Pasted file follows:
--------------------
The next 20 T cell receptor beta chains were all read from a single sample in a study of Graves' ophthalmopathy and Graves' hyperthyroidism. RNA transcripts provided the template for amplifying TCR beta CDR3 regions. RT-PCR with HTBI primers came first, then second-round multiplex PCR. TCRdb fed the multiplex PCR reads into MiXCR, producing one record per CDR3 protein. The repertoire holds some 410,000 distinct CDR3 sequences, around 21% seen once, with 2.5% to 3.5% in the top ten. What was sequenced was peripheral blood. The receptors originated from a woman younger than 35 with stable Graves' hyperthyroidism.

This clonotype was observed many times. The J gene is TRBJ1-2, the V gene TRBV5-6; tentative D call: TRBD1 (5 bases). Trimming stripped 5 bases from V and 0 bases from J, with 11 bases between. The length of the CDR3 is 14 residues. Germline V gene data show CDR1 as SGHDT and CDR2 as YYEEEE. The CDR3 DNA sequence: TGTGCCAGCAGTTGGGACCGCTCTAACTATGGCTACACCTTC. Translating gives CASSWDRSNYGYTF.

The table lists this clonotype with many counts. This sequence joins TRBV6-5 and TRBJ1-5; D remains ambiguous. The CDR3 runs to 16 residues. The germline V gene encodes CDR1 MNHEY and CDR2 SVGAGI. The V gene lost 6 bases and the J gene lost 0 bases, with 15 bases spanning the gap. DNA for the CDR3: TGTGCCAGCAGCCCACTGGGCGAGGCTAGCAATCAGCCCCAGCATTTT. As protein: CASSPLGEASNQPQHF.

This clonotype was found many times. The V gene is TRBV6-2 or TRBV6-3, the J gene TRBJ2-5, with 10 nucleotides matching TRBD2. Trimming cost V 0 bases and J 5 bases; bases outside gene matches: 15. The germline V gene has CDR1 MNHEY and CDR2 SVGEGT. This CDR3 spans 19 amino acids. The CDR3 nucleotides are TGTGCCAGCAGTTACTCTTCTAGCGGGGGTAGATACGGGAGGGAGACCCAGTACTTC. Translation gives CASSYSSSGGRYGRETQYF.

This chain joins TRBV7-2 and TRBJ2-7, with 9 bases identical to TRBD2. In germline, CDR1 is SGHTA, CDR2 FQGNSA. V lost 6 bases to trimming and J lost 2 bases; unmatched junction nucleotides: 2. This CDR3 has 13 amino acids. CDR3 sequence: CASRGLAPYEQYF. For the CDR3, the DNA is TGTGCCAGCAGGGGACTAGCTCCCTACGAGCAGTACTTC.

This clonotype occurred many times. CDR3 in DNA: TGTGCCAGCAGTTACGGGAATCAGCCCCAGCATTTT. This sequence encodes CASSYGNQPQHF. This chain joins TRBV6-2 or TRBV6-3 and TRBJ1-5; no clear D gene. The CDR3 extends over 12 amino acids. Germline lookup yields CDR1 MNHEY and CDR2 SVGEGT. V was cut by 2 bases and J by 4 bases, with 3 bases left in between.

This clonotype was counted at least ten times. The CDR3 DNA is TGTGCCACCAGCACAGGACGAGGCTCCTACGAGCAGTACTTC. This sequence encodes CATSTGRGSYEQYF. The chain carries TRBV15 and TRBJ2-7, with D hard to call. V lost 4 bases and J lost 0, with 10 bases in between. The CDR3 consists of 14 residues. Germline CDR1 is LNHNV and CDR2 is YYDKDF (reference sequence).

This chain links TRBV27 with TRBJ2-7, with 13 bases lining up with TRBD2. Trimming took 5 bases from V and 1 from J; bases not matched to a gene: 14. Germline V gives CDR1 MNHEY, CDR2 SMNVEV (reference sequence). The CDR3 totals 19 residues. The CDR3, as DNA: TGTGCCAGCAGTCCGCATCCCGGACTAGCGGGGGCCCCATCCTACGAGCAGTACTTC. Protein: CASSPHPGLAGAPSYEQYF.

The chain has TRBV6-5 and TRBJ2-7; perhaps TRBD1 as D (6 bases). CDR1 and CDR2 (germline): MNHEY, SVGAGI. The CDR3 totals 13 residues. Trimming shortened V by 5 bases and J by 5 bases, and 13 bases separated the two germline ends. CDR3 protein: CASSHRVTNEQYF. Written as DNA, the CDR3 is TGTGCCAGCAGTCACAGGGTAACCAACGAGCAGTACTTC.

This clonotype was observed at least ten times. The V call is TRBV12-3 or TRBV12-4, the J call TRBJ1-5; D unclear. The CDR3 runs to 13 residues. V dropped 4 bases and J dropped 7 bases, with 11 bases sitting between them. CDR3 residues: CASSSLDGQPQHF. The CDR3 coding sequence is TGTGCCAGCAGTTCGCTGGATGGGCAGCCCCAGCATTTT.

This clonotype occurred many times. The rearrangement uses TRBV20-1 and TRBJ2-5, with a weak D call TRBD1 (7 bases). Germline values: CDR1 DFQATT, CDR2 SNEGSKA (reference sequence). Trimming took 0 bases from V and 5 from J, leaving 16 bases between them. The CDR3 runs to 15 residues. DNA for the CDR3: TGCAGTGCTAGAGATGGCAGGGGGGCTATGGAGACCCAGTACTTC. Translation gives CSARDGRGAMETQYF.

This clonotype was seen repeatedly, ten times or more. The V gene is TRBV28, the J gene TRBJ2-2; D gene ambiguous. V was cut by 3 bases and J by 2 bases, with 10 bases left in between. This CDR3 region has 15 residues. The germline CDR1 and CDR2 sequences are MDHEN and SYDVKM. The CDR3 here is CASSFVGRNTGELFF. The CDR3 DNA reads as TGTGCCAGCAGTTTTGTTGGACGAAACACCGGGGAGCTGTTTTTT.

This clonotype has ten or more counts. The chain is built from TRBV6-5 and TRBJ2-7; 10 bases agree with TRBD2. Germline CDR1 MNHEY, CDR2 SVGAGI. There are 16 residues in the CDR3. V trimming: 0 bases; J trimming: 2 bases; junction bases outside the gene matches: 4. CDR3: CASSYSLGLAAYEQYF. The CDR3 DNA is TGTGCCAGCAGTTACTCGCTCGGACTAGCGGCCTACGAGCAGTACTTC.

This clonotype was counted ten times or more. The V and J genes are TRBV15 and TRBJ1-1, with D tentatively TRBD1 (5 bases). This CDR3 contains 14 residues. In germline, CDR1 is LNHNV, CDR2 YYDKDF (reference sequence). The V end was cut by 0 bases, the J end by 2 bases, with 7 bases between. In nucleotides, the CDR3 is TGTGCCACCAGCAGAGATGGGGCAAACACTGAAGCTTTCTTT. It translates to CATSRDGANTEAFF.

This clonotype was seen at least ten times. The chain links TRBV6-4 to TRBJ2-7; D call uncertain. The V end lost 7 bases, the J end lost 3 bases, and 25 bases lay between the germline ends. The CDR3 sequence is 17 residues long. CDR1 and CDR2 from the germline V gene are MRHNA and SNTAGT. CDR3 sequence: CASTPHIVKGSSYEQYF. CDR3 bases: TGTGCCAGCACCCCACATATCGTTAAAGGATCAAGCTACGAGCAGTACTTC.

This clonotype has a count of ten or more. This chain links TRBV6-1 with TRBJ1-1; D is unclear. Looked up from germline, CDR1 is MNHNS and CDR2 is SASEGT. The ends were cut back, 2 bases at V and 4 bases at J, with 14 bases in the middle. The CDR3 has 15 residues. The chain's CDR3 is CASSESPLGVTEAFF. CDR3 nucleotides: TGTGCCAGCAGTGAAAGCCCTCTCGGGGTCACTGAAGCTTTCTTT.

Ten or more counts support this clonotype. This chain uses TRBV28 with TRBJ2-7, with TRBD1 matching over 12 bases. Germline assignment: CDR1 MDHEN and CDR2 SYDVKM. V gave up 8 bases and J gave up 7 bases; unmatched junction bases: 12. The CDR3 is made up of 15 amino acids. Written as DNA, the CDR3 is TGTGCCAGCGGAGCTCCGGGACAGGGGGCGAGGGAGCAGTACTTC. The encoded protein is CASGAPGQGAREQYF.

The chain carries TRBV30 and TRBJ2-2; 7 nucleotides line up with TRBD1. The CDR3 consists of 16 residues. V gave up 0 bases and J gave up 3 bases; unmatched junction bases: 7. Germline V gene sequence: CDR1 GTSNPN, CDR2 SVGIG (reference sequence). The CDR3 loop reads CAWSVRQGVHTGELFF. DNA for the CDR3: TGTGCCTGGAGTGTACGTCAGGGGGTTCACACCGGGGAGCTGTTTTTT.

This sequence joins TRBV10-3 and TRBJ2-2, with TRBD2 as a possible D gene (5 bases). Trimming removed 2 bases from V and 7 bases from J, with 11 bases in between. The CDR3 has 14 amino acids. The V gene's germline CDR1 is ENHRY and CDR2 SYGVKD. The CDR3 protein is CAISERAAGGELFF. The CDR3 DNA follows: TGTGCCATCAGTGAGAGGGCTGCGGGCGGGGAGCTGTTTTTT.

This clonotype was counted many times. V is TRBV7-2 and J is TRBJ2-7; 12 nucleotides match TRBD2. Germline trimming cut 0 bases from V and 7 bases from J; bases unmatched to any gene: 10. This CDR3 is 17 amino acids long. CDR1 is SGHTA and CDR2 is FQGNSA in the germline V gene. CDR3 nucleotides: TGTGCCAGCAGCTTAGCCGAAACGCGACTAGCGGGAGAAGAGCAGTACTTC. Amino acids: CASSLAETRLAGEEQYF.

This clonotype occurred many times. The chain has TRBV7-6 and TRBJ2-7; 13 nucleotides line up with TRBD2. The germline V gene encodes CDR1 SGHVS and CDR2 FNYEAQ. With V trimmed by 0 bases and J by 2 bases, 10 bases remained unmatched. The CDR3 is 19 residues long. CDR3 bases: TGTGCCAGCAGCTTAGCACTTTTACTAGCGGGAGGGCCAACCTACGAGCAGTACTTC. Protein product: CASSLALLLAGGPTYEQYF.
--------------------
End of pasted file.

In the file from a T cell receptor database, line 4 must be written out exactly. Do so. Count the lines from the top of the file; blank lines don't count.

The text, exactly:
This clonotype was found many times. The V gene is TRBV6-2 or TRBV6-3, the J gene TRBJ2-5, with 10 nucleotides matching TRBD2. Trimming cost V 0 bases and J 5 bases; bases outside gene matches: 15. The germline V gene has CDR1 MNHEY and CDR2 SVGEGT. This CDR3 spans 19 amino acids. The CDR3 nucleotides are TGTGCCAGCAGTTACTCTTCTAGCGGGGGTAGATACGGGAGGGAGACCCAGTACTTC. Translation gives CASSYSSSGGRYGRETQYF.